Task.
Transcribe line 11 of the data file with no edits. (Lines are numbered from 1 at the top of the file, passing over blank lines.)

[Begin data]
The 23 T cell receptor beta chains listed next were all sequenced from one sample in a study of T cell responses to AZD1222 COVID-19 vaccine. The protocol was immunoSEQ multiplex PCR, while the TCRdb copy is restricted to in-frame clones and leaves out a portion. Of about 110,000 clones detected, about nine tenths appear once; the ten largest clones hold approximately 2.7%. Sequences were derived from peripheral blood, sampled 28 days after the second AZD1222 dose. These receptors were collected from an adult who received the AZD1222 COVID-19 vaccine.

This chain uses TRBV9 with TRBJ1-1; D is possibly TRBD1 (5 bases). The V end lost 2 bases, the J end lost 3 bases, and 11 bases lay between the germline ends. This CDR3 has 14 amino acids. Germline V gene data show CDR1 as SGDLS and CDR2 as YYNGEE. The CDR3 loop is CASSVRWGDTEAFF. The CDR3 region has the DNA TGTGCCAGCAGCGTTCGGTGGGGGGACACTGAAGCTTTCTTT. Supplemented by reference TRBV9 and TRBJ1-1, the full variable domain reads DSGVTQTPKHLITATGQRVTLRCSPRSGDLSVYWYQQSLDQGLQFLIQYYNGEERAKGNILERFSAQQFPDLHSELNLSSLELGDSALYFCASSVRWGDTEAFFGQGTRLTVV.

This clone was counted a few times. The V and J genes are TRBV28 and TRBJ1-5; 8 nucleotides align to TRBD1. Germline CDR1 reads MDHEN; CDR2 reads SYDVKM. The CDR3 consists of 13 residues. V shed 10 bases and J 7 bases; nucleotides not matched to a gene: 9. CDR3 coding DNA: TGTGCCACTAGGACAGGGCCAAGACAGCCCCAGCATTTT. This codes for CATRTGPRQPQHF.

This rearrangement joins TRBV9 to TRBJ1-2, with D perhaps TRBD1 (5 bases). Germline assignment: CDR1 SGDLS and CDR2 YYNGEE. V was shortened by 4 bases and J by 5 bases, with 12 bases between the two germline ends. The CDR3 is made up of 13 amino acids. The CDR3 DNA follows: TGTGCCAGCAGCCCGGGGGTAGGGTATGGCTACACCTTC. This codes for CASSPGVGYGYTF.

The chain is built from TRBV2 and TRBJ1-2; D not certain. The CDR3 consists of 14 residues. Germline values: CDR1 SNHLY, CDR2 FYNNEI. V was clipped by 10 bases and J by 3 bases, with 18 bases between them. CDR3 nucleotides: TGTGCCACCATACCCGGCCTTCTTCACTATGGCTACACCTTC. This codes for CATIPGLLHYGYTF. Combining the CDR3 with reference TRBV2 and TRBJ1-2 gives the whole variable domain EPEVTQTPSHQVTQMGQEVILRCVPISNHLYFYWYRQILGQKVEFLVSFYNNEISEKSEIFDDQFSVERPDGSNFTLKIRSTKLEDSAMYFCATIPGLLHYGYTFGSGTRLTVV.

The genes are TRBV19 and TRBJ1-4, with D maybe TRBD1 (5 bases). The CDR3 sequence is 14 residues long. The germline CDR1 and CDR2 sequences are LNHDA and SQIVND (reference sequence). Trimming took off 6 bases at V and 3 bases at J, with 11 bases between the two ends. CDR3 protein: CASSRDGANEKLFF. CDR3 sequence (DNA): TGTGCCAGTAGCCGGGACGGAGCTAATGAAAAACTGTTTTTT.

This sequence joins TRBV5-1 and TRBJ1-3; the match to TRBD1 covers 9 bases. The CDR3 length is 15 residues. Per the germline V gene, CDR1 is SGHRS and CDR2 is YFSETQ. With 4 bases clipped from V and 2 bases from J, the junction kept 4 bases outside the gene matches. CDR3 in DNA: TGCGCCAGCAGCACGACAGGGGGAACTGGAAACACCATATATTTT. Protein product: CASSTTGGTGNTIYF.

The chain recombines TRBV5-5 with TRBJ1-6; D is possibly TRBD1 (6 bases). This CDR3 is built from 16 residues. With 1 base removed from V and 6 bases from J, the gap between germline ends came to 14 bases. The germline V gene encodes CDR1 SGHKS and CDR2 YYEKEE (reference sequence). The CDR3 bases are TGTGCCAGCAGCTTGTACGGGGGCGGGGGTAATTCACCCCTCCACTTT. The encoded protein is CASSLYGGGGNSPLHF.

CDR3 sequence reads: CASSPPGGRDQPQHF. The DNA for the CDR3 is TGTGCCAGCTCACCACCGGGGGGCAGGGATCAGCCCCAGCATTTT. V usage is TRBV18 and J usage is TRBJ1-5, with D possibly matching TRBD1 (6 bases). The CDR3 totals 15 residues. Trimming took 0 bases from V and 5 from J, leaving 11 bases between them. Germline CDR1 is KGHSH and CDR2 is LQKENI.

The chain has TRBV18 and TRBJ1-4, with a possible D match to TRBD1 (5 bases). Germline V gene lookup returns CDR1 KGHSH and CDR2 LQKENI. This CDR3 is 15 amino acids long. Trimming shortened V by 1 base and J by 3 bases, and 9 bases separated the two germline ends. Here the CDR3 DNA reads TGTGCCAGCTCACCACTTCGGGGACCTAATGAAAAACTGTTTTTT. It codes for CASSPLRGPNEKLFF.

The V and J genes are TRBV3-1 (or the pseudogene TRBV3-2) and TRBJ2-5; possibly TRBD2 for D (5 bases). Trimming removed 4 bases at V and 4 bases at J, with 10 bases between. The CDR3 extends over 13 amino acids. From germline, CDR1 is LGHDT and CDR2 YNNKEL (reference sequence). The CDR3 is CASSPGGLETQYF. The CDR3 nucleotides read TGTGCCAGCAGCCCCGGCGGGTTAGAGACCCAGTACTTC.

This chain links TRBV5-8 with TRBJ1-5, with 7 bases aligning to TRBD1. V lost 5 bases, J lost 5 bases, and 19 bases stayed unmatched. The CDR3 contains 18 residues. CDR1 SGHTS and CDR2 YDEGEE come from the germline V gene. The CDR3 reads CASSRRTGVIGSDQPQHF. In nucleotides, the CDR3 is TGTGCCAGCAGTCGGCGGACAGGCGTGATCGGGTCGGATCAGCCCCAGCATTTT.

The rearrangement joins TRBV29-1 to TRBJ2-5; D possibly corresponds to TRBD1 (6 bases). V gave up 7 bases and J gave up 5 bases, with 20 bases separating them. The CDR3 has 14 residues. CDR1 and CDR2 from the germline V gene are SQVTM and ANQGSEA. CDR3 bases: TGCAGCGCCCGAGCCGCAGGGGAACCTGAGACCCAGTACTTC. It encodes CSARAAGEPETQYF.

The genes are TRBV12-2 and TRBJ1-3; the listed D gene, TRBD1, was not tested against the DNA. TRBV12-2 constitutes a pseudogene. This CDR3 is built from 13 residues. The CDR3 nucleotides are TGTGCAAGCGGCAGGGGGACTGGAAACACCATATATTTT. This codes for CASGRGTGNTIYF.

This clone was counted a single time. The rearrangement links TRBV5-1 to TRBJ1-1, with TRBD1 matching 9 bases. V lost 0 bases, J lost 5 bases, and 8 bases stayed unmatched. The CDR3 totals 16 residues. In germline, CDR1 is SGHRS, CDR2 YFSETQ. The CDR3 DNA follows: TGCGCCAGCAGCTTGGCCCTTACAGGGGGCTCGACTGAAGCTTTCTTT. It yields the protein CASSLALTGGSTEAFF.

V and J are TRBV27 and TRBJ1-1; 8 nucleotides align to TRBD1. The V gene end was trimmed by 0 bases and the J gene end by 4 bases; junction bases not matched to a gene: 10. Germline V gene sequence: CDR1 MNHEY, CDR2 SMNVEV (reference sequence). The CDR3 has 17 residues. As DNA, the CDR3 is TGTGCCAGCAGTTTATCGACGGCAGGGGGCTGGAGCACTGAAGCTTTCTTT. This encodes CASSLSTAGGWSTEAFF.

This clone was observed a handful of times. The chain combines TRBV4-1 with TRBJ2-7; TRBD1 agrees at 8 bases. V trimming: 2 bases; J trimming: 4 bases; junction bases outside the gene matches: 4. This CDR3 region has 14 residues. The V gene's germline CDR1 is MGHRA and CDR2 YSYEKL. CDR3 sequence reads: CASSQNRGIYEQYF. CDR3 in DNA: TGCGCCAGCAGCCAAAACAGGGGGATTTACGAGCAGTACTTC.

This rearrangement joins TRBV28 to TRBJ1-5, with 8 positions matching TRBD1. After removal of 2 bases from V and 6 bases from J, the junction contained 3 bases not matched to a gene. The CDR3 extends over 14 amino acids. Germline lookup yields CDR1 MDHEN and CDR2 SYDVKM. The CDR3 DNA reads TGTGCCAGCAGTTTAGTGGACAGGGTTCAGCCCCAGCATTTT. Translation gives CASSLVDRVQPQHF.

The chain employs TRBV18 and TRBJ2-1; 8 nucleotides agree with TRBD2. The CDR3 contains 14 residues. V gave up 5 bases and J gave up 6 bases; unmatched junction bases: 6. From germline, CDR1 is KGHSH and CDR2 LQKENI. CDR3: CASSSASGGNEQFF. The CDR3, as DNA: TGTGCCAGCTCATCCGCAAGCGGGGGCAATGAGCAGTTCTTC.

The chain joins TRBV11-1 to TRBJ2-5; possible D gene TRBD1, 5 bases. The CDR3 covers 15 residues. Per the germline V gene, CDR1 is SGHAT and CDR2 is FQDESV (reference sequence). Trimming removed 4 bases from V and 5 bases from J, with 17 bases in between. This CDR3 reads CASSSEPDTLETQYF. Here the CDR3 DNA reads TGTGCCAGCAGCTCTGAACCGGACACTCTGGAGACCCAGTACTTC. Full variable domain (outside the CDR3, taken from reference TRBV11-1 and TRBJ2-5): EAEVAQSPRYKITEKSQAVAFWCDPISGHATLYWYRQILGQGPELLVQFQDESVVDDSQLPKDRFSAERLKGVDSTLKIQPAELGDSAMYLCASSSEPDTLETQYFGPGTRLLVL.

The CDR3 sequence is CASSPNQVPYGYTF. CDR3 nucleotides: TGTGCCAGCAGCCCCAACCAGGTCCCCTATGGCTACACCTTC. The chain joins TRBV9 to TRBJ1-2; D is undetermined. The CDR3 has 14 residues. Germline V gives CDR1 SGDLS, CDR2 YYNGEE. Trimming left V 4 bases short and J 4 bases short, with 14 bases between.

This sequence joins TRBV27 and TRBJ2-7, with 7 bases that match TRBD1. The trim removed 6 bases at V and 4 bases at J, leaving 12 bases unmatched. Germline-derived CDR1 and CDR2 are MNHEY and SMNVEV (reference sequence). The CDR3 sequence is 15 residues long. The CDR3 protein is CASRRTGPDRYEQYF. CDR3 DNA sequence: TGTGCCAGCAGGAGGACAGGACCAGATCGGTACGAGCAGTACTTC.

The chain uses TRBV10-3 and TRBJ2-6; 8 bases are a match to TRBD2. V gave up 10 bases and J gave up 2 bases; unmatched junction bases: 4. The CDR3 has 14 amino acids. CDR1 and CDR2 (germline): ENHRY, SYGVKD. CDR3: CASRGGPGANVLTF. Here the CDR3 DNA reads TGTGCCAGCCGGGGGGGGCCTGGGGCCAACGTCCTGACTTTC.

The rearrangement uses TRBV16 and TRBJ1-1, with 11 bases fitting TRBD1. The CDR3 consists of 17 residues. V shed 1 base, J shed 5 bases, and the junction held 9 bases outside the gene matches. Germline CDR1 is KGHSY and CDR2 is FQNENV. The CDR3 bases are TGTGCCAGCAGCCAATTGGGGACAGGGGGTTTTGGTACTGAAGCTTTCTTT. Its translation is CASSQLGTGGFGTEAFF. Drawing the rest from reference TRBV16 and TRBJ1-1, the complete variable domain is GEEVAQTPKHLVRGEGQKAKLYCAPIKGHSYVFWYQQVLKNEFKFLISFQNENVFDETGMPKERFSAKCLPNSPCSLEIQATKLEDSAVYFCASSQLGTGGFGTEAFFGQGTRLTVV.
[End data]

The V and J genes are TRBV3-1 (or the pseudogene TRBV3-2) and TRBJ2-5; possibly TRBD2 for D (5 bases). Trimming removed 4 bases at V and 4 bases at J, with 10 bases between. The CDR3 extends over 13 amino acids. From germline, CDR1 is LGHDT and CDR2 YNNKEL (reference sequence). The CDR3 is CASSPGGLETQYF. The CDR3 nucleotides read TGTGCCAGCAGCCCCGGCGGGTTAGAGACCCAGTACTTC.